Monday, July 14, 2008

China Leads New Financiers in Africa

China leads new financiers in Africa-World Bank

Thu Jul 10, 2008 10:11pm BST
By Lesley Wroughton

WASHINGTON, July 10 (Reuters) - China is ramping up financing for power and transport projects in Africa, with the majority in four countries endowed with natural resources, according to a report by the World Bank on Thursday.

The report, which looks at the growing role of the Chinese government as a financier of infrastructure projects in Africa, estimates China's funding for roads, railways and power projects peaked at $7 billion in 2006 from just $1 billion a year between 2001-03.

The bulk of those commitments were to Nigeria, Angola, Sudan and Ethiopia and is welcome in a region where only one in four Africans have electricity, and travel along major export routes takes two to three times longer than in Asia.

But the World Bank said China was not the only emerging economic power financing infrastructure projects in Africa. India's Ex-Im Bank and Arab development funds are doing the same although China is by far the largest, it said.

In the power sector, China's investments have been in large hydropower schemes, and at the end of 2007 it was contributing $3.3 billion to 10 major hydropower projects amounting to some 6,000 megawatts of installed capacity.

When completed, these projects will raise total available hydropower generation capacity in Sub-Saharan Africa by around 30 percent, the Bank said.

Meanwhile, China's financing agreements to develop rail links, mainly in Nigeria, Gabon and Mauritania, totaled about $4 billion in 2007. This includes rehabilitation of more than 1,350 km of existing railway lines and construction of more than 1,600 km of new railroad. Africa's entire rail network is about 50,000 km.

Obiageli Ezekwesili, World Bank Vice President for Africa, said China's investments are helping fill $22 billion a year in financing needs for roads, railways and power across Africa.

She estimated that Africa's deficient infrastructure was costing the region as much as one percentage point a year of gross domestic product growth per capita.

"All of this signals an important and growing trend of south-south involvement in Africa that should create new opportunities," she told reporters, citing China's success at creating one of the the world's largest construction sectors.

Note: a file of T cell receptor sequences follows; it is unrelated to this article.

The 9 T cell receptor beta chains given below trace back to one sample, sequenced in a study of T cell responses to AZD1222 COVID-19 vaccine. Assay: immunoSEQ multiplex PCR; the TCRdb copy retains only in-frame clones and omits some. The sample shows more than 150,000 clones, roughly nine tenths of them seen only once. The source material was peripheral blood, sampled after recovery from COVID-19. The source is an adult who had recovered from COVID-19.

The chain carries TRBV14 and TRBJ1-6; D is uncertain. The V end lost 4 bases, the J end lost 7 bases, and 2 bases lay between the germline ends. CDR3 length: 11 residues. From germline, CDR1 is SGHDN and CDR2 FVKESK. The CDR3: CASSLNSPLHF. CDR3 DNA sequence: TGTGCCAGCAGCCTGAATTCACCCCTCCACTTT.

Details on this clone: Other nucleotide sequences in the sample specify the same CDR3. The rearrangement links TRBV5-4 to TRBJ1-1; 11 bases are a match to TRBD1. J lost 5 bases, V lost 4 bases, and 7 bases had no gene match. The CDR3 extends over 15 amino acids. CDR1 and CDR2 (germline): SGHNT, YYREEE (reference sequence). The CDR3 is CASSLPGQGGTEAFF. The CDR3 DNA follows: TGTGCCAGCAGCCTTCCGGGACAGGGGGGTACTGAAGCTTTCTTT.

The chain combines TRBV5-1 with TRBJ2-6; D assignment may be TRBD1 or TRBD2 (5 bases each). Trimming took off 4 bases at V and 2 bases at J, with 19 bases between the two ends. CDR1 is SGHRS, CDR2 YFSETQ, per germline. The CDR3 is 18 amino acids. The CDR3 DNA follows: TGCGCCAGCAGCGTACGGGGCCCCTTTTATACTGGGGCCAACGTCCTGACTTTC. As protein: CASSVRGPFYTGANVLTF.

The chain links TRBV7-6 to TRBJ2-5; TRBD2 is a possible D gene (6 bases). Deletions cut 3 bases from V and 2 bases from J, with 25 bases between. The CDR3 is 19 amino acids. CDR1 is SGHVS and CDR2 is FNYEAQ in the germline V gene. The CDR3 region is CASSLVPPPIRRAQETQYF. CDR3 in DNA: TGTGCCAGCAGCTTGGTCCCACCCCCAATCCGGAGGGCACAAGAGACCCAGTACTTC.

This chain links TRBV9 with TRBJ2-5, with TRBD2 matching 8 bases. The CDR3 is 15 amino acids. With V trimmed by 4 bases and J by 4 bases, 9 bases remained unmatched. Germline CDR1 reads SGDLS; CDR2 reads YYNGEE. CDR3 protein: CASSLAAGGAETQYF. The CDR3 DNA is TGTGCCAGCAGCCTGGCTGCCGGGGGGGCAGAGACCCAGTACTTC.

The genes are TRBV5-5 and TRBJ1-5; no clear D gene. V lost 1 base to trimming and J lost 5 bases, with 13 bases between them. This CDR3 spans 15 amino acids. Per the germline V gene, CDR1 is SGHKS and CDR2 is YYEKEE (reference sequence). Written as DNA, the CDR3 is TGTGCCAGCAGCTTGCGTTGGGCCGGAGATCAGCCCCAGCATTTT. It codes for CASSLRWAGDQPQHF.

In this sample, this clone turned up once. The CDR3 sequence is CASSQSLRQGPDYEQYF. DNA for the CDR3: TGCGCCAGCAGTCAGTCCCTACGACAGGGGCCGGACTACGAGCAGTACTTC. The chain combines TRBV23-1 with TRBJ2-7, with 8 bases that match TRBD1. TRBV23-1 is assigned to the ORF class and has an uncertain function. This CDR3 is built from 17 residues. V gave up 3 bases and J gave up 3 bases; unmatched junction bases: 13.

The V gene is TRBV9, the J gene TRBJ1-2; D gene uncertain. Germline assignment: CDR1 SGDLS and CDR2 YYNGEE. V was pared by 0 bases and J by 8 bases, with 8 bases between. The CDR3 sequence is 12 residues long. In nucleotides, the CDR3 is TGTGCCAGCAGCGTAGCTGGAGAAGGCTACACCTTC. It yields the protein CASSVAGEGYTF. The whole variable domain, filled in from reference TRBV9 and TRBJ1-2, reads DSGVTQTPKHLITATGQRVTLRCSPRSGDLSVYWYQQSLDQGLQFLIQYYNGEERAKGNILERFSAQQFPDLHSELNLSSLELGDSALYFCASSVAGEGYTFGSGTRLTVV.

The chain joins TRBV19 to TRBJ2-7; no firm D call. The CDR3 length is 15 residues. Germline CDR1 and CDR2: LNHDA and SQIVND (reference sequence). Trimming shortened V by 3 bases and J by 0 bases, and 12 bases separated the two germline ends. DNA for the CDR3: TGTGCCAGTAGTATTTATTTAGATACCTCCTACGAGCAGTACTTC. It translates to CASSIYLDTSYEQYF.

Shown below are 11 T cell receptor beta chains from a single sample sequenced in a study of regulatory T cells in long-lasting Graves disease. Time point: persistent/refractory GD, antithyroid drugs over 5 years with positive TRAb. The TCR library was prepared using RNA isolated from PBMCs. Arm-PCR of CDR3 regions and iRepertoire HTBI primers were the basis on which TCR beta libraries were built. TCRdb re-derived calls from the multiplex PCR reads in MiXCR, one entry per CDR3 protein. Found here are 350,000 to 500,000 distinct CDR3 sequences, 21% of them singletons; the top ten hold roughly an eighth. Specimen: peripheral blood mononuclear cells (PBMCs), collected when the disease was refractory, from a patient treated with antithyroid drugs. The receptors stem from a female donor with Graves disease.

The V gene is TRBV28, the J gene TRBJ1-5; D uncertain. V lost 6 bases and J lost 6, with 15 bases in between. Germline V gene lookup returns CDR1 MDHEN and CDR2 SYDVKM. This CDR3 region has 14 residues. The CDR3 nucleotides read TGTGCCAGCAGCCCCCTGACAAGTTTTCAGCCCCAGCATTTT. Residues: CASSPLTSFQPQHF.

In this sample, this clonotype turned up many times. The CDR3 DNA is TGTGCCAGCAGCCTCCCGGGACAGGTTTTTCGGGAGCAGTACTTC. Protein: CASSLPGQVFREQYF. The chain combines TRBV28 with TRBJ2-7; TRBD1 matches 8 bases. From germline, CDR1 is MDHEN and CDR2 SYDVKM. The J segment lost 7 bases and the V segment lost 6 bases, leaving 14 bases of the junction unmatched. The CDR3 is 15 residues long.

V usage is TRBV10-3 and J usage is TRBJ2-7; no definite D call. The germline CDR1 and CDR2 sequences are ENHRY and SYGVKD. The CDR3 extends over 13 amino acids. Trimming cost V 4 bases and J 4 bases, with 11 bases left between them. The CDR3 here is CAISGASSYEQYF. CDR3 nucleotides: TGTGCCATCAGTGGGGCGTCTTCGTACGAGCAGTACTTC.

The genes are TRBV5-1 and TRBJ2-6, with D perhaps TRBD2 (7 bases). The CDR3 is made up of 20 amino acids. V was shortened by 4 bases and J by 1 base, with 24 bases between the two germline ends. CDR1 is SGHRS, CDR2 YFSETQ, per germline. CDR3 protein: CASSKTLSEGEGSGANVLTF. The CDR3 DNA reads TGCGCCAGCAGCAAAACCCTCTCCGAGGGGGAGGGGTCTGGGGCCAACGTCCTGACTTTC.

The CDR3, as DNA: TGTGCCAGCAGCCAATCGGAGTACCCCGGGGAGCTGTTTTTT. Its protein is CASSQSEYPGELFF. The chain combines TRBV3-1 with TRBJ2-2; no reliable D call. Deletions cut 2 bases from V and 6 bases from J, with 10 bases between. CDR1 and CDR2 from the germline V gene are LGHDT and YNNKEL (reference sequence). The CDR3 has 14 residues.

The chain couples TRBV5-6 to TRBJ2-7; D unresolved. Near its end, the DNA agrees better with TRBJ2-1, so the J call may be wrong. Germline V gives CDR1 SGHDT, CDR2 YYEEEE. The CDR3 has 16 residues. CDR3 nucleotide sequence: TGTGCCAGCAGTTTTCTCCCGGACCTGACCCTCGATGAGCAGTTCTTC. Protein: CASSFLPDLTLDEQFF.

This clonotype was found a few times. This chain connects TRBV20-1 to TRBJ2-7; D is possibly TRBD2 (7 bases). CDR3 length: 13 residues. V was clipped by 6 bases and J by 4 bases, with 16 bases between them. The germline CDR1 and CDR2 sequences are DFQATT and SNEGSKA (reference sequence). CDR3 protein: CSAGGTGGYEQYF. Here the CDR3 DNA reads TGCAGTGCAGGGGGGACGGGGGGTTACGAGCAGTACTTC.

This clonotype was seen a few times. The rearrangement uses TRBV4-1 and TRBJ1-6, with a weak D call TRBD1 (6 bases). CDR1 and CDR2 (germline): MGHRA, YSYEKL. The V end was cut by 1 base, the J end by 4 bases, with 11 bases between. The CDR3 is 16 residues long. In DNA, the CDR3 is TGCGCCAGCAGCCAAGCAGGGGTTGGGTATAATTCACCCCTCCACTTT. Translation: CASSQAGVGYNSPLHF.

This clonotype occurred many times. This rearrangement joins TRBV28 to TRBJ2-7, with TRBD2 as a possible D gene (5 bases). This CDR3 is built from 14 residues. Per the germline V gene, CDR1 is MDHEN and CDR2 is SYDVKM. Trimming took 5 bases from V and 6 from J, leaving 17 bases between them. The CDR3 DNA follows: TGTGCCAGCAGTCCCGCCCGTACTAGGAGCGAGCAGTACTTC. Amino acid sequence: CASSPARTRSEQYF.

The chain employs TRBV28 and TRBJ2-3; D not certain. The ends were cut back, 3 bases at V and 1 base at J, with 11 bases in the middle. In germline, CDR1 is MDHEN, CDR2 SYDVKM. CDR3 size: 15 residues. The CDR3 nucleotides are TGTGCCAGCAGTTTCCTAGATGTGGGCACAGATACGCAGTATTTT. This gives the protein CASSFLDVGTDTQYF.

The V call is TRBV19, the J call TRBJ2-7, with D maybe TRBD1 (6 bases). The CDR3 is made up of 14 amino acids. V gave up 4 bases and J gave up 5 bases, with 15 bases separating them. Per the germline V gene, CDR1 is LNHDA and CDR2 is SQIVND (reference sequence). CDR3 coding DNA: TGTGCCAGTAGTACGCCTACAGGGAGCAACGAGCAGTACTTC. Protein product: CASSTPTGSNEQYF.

Yet, some say China's interest in building roads and power projects in Africa stems mostly from its desire to exploit the continent's vast oil, timber and mineral wealth to feed its booming economy.

Beijing has been criticized for turning a blind eye to human rights abuses and corruption in countries it invests in, such as Sudan and Zimbabwe.

China's imports of natural resources from Africa hit $22 billion in 2006, with oil alone accounting for 80 percent of the trade. As a result, China now depends on Africa for around 30 percent of its oil imports, 80 percent of its cobalt imports and 40 percent of its manganese imports.

Overall, Angola is by far China's largest trading partner followed by Republic of Congo, Equatorial Guinea, South Africa and Sudan.

The World Bank noted that China's $10 billion investments in Africa's oil sector are, however, barely a tenth of the $168 billion invested by other international oil companies.

World Bank economist Vivien Foster said China's interest in Africa came at a time when investment in infrastructure was at a low point, with traditional Western donors focused on combating diseases, such as HIV/AIDS and malaria.

Foster, the bank's lead economist in the Sustainable Development Department of the Africa region, said 10 percent of the total $16 billion committed by China to infrastructure projects in Africa has so far been completed and delivered. A further 25 percent is still under construction and remaining 65 percent were for projects that were already signed.

Foster said more than half of the projects -- about 35 in all -- relate to small financial contributions of less than $50 million while a handful of others are for more than $1 billion.

"This highlights a novel feature of the Chinese financing, which is the ability to raise very large sums of money for specific infrastructure projects," Foster added.

(Reporting by Lesley Wroughton; editing by Gary Crosse)

No comments: